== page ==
Journal of Applied Psychoanalytic Studies

, Volume 5, Issue 2, pp 211–222

Modifying Social Aggression in Schools


  • Stuart W. Twemlow
    • Menninger Clinic
    • PsychiatryUniversity of Kansas School Medicine
  • Peter Fonagy
    • Child & Family CenterMenninger Clinic
    • Psychoanalysis UnitUniversity College
  • Frank C. Sacco
    • Community Services Institute

DOI: 10.1023/A:1022995905118

Cite this article as:
Twemlow, S.W., Fonagy, P. & Sacco, F.C. Journal of Applied Psychoanalytic Studies (2003) 5: 211. doi:10.1023/A:1022995905118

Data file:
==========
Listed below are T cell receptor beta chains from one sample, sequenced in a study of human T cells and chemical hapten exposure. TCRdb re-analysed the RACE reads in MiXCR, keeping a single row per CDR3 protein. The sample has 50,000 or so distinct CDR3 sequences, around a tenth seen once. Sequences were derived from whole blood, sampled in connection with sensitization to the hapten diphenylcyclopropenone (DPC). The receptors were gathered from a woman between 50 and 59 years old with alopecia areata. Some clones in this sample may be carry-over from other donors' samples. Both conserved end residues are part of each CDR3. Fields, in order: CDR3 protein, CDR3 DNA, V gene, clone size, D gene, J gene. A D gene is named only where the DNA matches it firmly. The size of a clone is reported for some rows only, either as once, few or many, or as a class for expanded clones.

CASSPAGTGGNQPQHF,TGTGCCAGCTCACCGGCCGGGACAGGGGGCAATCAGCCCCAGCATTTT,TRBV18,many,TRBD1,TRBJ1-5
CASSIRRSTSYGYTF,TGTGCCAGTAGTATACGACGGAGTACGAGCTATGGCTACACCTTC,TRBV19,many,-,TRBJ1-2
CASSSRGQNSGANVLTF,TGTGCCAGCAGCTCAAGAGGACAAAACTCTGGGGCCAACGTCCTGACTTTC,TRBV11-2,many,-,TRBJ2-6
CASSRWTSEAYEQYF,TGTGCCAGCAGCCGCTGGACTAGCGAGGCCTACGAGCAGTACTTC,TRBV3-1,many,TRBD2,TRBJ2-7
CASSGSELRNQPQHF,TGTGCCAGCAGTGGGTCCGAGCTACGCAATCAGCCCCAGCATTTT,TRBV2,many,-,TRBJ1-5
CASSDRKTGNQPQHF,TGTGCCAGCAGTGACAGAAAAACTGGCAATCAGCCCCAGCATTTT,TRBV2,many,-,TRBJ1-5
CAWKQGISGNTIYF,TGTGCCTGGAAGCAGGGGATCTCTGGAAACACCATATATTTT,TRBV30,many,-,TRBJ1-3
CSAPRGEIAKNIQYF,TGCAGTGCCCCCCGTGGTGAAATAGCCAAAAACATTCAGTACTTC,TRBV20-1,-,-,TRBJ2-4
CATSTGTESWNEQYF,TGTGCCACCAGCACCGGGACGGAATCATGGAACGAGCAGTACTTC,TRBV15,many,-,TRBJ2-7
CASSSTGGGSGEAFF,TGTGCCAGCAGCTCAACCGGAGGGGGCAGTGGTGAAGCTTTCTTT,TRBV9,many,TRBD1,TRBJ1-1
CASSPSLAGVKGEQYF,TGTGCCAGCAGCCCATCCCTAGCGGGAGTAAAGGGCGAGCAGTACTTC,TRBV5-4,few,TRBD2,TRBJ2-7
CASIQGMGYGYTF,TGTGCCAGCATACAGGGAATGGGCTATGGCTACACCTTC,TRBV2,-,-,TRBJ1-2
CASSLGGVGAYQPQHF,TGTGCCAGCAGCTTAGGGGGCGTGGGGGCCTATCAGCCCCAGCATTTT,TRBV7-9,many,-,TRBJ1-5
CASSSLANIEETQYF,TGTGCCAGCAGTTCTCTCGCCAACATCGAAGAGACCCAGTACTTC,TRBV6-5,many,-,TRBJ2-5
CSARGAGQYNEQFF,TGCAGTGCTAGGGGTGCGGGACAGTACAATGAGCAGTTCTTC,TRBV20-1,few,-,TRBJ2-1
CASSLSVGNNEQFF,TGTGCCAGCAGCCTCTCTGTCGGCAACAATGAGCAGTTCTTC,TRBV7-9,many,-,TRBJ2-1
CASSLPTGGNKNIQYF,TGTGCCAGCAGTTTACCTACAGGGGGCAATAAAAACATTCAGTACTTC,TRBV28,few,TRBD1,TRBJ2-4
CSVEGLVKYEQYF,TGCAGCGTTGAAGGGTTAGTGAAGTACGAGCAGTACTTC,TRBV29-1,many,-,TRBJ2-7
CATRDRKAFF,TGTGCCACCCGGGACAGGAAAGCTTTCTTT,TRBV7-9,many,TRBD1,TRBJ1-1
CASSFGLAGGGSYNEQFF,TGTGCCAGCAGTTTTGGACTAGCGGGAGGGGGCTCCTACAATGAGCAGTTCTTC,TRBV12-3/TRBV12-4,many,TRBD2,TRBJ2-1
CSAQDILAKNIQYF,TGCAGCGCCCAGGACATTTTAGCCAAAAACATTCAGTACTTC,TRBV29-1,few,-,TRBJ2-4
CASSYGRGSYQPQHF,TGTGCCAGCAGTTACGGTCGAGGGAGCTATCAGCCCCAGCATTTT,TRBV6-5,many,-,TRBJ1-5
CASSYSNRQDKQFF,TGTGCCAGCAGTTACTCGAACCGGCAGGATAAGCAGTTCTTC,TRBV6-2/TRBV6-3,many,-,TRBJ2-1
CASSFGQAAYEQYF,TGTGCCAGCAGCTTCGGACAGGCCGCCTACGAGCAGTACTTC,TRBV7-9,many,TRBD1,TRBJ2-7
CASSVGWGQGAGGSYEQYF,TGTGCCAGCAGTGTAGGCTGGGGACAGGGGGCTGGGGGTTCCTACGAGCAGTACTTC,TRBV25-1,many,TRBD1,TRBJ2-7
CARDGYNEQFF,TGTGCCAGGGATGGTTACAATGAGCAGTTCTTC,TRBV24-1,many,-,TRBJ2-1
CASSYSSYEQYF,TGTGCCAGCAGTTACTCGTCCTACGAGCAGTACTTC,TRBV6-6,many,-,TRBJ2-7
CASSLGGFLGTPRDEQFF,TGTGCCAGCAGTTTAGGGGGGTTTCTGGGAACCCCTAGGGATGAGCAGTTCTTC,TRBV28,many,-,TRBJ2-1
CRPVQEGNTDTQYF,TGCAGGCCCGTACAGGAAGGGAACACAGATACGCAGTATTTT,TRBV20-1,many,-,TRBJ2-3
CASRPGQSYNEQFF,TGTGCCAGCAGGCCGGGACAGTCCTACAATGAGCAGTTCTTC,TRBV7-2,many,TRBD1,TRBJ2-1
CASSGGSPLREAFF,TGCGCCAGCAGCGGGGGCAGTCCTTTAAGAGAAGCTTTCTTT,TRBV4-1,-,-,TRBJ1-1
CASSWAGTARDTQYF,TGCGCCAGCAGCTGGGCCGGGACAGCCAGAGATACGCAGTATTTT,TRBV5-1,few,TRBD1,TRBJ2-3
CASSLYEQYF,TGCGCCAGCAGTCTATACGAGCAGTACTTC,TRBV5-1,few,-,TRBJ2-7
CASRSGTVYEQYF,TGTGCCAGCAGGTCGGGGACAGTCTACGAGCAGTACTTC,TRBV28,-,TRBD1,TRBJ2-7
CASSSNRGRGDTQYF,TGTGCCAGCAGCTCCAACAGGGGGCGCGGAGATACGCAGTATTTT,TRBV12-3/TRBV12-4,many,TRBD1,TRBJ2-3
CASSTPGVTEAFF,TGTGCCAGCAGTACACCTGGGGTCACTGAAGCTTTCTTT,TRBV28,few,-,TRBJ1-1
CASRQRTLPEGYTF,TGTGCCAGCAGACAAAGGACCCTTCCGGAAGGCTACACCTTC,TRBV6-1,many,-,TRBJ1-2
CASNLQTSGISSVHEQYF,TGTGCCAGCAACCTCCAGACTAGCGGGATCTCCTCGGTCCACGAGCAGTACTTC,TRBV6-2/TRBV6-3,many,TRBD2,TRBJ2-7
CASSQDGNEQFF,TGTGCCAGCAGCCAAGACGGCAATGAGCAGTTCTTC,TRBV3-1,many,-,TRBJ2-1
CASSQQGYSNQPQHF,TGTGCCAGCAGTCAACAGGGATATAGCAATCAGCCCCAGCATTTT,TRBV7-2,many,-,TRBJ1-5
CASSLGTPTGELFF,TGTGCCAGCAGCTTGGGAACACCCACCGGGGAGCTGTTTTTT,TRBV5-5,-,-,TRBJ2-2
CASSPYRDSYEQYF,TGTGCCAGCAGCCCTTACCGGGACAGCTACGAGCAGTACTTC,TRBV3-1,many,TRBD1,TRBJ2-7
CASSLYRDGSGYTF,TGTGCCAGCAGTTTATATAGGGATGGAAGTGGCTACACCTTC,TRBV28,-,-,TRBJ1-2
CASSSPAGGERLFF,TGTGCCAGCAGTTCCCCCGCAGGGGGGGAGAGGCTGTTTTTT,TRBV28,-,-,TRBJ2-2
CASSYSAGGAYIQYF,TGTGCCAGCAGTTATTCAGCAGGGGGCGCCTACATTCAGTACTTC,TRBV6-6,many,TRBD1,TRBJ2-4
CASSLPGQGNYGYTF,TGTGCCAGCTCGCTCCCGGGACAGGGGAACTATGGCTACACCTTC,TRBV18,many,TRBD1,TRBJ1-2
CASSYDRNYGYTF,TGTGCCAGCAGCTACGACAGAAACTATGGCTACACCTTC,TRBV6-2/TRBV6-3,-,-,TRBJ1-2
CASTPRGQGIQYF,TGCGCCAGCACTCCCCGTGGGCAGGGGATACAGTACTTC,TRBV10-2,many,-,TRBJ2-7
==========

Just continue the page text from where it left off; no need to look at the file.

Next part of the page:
The paper identifies aspects of subtle social aggression in the school environment that can make children and staff feel quite miserable and unsafe, and which will thus likely impair a child's capacity to learn, and a teacher's capacity to teach. Unaddressed power dynamics created by the interaction and attitudes of those in the social context are defined, and the interpersonal dynamics of the abdicating bystander described. A randomized controlled trial of an intervention for elementary schools is described briefly, which attempts to modify social aggression.

social aggressionbullyingviolence prevention

Copyright information

© Human Sciences Press, Inc. 2003